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Students Gillian Aarons, left, of West High School, and Zoe Edgington, of Holmes Junior High School, were chosen for a trip to Washington, D.C., after participating in the Iowa State Bar Association's Know Your Constitution program.

WATERLOO — A student refuses to stand for the national anthem at a school event and gets punished.

The hypothetical scenario with parallels to real-life events affecting professional athletes was created by the Iowa State Bar Association’s young lawyers division for its Know Your Constitution program. Ninth- through 12th-graders across the state were invited last fall to write an essay on the constitutional implications of a school district policy taking action against students in such a situation.

For West High School senior Gillian Aarons and Zoe Edgington, a freshman at Holmes Junior High School in Cedar Falls, their essays were the ticket to an all-expense-paid Washington D.C. trip this week. They will participate in a five-day education seminar sponsored by the Close-Up Foundation.

The pair was among 100 students from across Iowa chosen to attend a January luncheon in Des Moines based on the essays they submitted. After hearing state Supreme Court Justice Bruce Zager speak, five of the students’ names were drawn at random for the trip. Two others going on the trip are also from northeast Iowa — Daylene Ritter of North Butler High School in Greene and Eric Trautsch of Crestwood High School in Cresco — while the fifth student is from Cedar Rapids.

Aarons’ government class was assigned the essay and the Know Your Constitution program’s companion 50-question multiple choice quiz. Supplementing that was teacher Tom Yuska’s in-depth lessons about the U.S. Constitution.

“I didn’t really pay attention to what was in it until I was in this class,” Aarons said of the foundational American document. She hadn’t thought much about free speech rights or censorship, either, before starting her research.

“It was kind of eye-opening how often this stuff happens,” she added. “In my essay, I said it was unconstitutional to not allow (students) to peacefully protest.”

Students in Edgington’s honors U.S. history class were given the option of taking the quiz and writing the essay as an enrichment activity. She also favored the hypothetical student’s position in her essay. “He was not interrupting the right of the school to operate in any way,” she said.

Both students were given access to relevant court rulings by their teachers and did other research to prepare for writing the essay.

“I used cases that had already been decided,” said Edgington, including Tinker v. Des Moines Independent Community School District. The landmark 1969 U.S. Supreme Court case determined that students have a First Amendment right to free expression at school that cannot be censored unless it interrupts the educational process.

“In my own personal research I found some other things,” she said, including Hazelwood v. Kuhlmeier. While that 1988 U.S. Supreme Court case ruled in favor of school administrators who censored stories in a student newspaper, Edgington found some points that contributed to her argument.

“They want to see that you’ve done research into multiple cases, not just the one,” she said. “They also wanted you to reference the Constitution.” She talked about the first and 14th amendments to the Constitution in her essay.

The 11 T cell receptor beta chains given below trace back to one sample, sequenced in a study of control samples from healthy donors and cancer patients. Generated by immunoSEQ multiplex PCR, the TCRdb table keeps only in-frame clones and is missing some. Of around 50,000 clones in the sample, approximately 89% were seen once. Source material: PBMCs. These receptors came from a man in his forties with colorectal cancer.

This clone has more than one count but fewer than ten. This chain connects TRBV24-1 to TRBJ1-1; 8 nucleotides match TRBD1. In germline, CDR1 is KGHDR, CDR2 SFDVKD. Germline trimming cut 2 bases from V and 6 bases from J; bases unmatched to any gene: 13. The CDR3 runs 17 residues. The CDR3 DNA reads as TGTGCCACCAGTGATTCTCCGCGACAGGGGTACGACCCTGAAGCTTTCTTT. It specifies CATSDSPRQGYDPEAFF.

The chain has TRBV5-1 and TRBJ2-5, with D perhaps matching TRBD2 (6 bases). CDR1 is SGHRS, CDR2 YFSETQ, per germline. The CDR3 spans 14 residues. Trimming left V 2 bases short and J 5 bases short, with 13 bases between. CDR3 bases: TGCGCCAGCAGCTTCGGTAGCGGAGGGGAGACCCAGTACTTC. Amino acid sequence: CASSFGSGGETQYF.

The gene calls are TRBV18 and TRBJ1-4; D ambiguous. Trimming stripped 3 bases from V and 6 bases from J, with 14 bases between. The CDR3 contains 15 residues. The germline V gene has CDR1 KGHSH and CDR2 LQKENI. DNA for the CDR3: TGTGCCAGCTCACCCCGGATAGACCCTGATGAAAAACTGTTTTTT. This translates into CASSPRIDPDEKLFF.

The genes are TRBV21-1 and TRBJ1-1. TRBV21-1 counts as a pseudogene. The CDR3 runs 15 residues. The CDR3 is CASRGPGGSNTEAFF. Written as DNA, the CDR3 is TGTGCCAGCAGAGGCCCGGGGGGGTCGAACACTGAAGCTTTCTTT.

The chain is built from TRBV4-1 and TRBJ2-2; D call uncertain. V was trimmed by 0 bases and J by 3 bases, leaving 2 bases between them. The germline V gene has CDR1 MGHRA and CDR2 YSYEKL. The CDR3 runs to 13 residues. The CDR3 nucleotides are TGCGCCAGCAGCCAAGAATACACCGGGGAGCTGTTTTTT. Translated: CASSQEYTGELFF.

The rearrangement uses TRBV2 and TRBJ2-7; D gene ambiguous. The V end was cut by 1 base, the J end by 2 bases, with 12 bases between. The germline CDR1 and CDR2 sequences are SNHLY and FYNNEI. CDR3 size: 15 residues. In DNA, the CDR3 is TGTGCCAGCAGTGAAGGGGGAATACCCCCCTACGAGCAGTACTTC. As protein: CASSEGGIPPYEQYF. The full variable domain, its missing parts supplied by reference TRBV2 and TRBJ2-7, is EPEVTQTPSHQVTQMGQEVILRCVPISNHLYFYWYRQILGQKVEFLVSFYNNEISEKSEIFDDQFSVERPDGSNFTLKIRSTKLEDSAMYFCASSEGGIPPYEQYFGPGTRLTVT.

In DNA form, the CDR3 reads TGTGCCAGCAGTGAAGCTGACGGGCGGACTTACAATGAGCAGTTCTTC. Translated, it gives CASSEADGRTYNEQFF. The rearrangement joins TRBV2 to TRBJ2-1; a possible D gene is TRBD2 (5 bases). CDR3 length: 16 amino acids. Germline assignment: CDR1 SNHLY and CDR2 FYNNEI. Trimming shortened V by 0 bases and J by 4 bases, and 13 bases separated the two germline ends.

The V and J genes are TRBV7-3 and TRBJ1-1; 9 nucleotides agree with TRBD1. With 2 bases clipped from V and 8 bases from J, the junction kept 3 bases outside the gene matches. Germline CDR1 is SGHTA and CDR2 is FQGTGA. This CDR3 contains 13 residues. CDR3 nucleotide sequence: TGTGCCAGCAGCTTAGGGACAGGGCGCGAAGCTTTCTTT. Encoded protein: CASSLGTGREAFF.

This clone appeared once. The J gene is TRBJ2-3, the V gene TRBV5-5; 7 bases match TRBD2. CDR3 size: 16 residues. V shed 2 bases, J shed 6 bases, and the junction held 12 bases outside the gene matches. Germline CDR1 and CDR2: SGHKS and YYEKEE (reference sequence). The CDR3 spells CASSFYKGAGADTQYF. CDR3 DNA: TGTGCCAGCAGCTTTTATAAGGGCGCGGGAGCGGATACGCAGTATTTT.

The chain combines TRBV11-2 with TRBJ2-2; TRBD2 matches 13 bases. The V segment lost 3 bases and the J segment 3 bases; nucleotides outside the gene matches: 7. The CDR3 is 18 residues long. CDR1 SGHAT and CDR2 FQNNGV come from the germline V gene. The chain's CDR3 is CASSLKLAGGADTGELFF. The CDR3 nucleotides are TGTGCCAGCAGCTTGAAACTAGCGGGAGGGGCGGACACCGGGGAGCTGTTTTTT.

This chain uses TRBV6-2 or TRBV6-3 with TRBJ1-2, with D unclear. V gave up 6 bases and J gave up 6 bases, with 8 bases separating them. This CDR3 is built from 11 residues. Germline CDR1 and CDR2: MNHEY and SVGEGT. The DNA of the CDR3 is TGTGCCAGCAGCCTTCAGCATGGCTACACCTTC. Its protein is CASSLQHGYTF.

Kevin Kuker, Zoe’s teacher, said constitutional amendments are a hot topic in class. “They seem to come up a lot in discussion,” he noted.

Aarons “researched some of the stuff in the Constitution about freedom of expression” and looked at a number of cases, including those pertaining to gun rights. “If people can defend that right, then people should be able to peacefully protest,” she said.

Writing the essay and taking the quiz are assignments that initially cause some groans in Yuska’s classes. But as students get to talking about the featured topic, “then they start having fun,” he said. “It’s kind of a fun 2-1/2 weeks when we work on it.”

Students write and review a rough draft before turning in the essay. “They’re like a lawyer, but they have to argue on paper,” said Yuska.

Six students from his classes were chosen for the luncheon. Four of Kuker’s students were chosen, as were another six from Peet Junior High and Cedar Falls High School. Across northeast Iowa, at least 24 students were chosen to attend the luncheon.

Yuska and Kuker are accompanying their students to Washington, with expenses covered by the bar association, and will attend Close-Up sessions for teachers. Other students from West and Columbus Catholic High School also are part of the trip.

A group of students that pays for the Close-Up trip is organized each year by Yuska and Columbus teacher Gabriel Dunn. This year that includes 13 other students from West and 18 from Columbus. “Black Hawk County will be represented very well,” said Kuker.

Along with the seminars, students participate in activities such as visiting monuments, spending a day at the U.S. Capitol, and meeting Iowa’s elected officials. Students from across the country participate in the Close-Up program and will be attending with those from the Cedar Valley.

“I’m really excited to meet a lot of new people,” said Aarons.

“It’s a completely new place,” added Edgington. Neither she nor Aarons have ever visited the nation’s capital. “It’s going to be a bit of an eye-opening experience.”


Waterloo Schools / HCC Reporter

Education reporter for the Courier

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